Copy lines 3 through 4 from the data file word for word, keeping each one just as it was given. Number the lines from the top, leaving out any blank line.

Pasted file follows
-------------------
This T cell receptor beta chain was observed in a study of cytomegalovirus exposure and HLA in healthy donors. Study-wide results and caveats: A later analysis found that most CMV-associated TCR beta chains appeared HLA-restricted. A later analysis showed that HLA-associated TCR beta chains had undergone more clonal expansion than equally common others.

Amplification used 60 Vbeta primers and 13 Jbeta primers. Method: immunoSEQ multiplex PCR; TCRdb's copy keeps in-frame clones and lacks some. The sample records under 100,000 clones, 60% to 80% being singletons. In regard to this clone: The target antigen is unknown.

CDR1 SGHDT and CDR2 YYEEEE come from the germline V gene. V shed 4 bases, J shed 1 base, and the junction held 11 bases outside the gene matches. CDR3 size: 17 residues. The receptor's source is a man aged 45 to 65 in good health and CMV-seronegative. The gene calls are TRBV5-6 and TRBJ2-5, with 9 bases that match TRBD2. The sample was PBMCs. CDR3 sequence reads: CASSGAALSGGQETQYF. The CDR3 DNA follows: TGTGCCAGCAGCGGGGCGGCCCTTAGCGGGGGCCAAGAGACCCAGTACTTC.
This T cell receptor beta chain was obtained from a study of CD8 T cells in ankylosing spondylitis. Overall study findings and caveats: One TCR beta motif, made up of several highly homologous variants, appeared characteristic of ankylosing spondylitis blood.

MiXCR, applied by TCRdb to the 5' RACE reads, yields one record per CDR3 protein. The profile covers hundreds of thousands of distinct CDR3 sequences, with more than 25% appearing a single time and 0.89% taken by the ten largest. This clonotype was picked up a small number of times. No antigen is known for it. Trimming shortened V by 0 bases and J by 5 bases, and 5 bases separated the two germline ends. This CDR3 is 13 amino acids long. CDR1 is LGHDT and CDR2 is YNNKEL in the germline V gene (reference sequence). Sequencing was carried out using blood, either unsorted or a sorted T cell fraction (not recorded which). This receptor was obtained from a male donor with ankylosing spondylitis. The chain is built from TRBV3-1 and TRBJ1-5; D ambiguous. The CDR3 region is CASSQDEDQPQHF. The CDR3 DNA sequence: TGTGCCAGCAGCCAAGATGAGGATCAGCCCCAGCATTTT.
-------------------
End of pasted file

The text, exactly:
CDR1 SGHDT and CDR2 YYEEEE come from the germline V gene. V shed 4 bases, J shed 1 base, and the junction held 11 bases outside the gene matches. CDR3 size: 17 residues. The receptor's source is a man aged 45 to 65 in good health and CMV-seronegative. The gene calls are TRBV5-6 and TRBJ2-5, with 9 bases that match TRBD2. The sample was PBMCs. CDR3 sequence reads: CASSGAALSGGQETQYF. The CDR3 DNA follows: TGTGCCAGCAGCGGGGCGGCCCTTAGCGGGGGCCAAGAGACCCAGTACTTC.
This T cell receptor beta chain was obtained from a study of CD8 T cells in ankylosing spondylitis. Overall study findings and caveats: One TCR beta motif, made up of several highly homologous variants, appeared characteristic of ankylosing spondylitis blood.